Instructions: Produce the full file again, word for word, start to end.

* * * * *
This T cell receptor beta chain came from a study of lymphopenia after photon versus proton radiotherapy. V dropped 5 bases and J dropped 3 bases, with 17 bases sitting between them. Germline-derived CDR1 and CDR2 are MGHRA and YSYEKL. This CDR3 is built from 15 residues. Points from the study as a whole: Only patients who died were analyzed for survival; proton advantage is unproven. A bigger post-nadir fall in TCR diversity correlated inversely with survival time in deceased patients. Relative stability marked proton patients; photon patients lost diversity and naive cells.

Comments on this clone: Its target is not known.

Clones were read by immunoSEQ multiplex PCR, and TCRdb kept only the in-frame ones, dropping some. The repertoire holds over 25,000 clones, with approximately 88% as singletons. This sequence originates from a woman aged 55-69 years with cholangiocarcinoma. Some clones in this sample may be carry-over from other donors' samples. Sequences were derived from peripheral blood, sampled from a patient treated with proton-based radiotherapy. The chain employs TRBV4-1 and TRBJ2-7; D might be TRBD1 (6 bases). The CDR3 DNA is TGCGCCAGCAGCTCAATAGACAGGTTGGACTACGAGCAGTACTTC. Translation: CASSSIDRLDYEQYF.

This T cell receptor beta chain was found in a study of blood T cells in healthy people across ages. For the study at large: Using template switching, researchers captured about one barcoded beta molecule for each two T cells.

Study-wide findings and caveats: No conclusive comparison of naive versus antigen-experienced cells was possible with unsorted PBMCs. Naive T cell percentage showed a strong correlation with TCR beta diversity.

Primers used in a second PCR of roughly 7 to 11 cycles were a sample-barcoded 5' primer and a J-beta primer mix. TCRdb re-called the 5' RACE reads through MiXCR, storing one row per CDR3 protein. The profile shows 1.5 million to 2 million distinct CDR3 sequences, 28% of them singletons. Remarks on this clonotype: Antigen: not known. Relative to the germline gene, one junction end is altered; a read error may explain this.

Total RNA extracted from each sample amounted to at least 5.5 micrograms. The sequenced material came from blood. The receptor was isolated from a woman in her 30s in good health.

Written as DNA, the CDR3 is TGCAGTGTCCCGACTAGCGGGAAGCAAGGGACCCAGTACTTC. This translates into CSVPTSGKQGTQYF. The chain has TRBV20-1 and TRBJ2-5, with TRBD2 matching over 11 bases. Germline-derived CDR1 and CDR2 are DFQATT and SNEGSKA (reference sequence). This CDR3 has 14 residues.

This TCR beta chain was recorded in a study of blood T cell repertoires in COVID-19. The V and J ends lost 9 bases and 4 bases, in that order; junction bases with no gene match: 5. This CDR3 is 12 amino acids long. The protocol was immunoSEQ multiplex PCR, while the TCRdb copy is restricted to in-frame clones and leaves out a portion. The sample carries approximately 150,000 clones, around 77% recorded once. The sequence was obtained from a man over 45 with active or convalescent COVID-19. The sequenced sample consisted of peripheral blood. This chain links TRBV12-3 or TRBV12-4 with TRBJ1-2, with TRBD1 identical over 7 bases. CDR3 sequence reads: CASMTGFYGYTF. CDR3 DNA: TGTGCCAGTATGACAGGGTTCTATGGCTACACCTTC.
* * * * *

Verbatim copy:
This T cell receptor beta chain came from a study of lymphopenia after photon versus proton radiotherapy. V dropped 5 bases and J dropped 3 bases, with 17 bases sitting between them. Germline-derived CDR1 and CDR2 are MGHRA and YSYEKL. This CDR3 is built from 15 residues. Points from the study as a whole: Only patients who died were analyzed for survival; proton advantage is unproven. A bigger post-nadir fall in TCR diversity correlated inversely with survival time in deceased patients. Relative stability marked proton patients; photon patients lost diversity and naive cells.

Comments on this clone: Its target is not known.

Clones were read by immunoSEQ multiplex PCR, and TCRdb kept only the in-frame ones, dropping some. The repertoire holds over 25,000 clones, with approximately 88% as singletons. This sequence originates from a woman aged 55-69 years with cholangiocarcinoma. Some clones in this sample may be carry-over from other donors' samples. Sequences were derived from peripheral blood, sampled from a patient treated with proton-based radiotherapy. The chain employs TRBV4-1 and TRBJ2-7; D might be TRBD1 (6 bases). The CDR3 DNA is TGCGCCAGCAGCTCAATAGACAGGTTGGACTACGAGCAGTACTTC. Translation: CASSSIDRLDYEQYF.

This T cell receptor beta chain was found in a study of blood T cells in healthy people across ages. For the study at large: Using template switching, researchers captured about one barcoded beta molecule for each two T cells.

Study-wide findings and caveats: No conclusive comparison of naive versus antigen-experienced cells was possible with unsorted PBMCs. Naive T cell percentage showed a strong correlation with TCR beta diversity.

Primers used in a second PCR of roughly 7 to 11 cycles were a sample-barcoded 5' primer and a J-beta primer mix. TCRdb re-called the 5' RACE reads through MiXCR, storing one row per CDR3 protein. The profile shows 1.5 million to 2 million distinct CDR3 sequences, 28% of them singletons. Remarks on this clonotype: Antigen: not known. Relative to the germline gene, one junction end is altered; a read error may explain this.

Total RNA extracted from each sample amounted to at least 5.5 micrograms. The sequenced material came from blood. The receptor was isolated from a woman in her 30s in good health.

Written as DNA, the CDR3 is TGCAGTGTCCCGACTAGCGGGAAGCAAGGGACCCAGTACTTC. This translates into CSVPTSGKQGTQYF. The chain has TRBV20-1 and TRBJ2-5, with TRBD2 matching over 11 bases. Germline-derived CDR1 and CDR2 are DFQATT and SNEGSKA (reference sequence). This CDR3 has 14 residues.

This TCR beta chain was recorded in a study of blood T cell repertoires in COVID-19. The V and J ends lost 9 bases and 4 bases, in that order; junction bases with no gene match: 5. This CDR3 is 12 amino acids long. The protocol was immunoSEQ multiplex PCR, while the TCRdb copy is restricted to in-frame clones and leaves out a portion. The sample carries approximately 150,000 clones, around 77% recorded once. The sequence was obtained from a man over 45 with active or convalescent COVID-19. The sequenced sample consisted of peripheral blood. This chain links TRBV12-3 or TRBV12-4 with TRBJ1-2, with TRBD1 identical over 7 bases. CDR3 sequence reads: CASMTGFYGYTF. CDR3 DNA: TGTGCCAGTATGACAGGGTTCTATGGCTACACCTTC.